CNBC recently said “some drug companies have been reluctant to use Facebook due to concerns that patients will share sensitive information like medical side effects and adverse events”. However, patients will tell you, if you listen, that they are afraid to post or follow health conditions on social media due to retargeting.
Two months ago I was doing some research for a client on MS and social media. For more than two days I received “suggested posts/groups’ to follow/read. When I had my client do the same thing she became incensed telling me “this is last things MS patients want”.
Can it be done?
However Facebook can become a valuable tool for pharma marketers. Social media is about being informed, not being sold, when it comes to health care . Pharma can leverage social media, but it’s going to require some belt loosening with regulatory and legal people as well as dedicated social media marketing people who understand what their audience wants and needs in information.
The key challenge is being able to have a conversation without having to have every word cleared by your M L R team. When it comes to adverse events pharma can monitor social media and give patients who report an adverse event an eMail address or URL to report their event. The idea that pharma would ask someone on social media for their name and address is beyond comprehension.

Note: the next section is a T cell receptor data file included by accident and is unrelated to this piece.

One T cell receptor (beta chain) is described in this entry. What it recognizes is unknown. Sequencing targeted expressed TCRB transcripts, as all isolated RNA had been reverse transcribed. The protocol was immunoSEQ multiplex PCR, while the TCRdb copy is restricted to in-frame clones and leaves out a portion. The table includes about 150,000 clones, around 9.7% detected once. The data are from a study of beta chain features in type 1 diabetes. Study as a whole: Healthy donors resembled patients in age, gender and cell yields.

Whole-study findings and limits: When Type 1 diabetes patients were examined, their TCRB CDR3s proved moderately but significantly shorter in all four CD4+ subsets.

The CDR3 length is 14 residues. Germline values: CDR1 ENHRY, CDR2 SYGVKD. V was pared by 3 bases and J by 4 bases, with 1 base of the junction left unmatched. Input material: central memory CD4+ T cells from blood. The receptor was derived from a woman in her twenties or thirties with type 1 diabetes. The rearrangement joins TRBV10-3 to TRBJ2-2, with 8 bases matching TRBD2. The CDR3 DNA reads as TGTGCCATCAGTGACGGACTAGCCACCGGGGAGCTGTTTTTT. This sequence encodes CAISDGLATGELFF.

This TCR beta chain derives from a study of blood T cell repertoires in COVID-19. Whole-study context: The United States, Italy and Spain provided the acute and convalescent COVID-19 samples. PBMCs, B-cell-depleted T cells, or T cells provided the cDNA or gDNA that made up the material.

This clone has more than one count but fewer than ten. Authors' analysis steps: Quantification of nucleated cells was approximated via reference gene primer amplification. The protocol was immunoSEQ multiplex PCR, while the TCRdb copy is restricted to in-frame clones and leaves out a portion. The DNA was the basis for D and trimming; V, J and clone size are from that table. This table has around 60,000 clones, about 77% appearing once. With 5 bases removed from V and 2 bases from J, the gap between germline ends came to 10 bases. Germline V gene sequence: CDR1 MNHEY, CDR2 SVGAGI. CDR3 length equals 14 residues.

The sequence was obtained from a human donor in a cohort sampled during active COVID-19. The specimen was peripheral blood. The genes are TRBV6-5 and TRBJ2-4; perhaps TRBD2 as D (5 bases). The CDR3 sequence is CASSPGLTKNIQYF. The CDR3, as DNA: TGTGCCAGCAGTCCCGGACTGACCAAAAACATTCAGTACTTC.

The Facebook problem…
In an editorial in today’s Times called “Facebook wins, Democracy Loses” the Times brutally tore into Facebook over the latest scandal involving fake accounts buying political ads. They went on to say..
Anyone can deploy Facebook ads. They are affordable and easy. That’s one reason that Facebook has grown so quickly, taking in $27.6 billion in revenue in 2016, virtually all of it from advertisers, by serving up the attention of two billion Facebook users across the globe. A core principle in political advertising is transparency. None of that transparency matters to Facebook. Ads on the site meant for, say, 20- to 30-year-old home-owning Latino men in Northern Virginia would not be viewed by anyone else, and would run only briefly before vanishing. The potential for abuse is vast.
Can a disreputable supplement company, for example, post an ad that looks like a pharma ad? You betcha and who do you think will take the fall?
We tested a facebook post targeted at depression suffers that had good information about getting help for depression and it did very well. The key was that the post was informational, not a sales pitch. If someone wanted more information it took them to an unbranded site that was rich in content. When we rad the post traffic spiked with a majority of users going to the unbranded site and onto the branded site. However, when we changed the post to “a sales pitch” it did very poorly.
The lessons are there if pharma wants to really learn.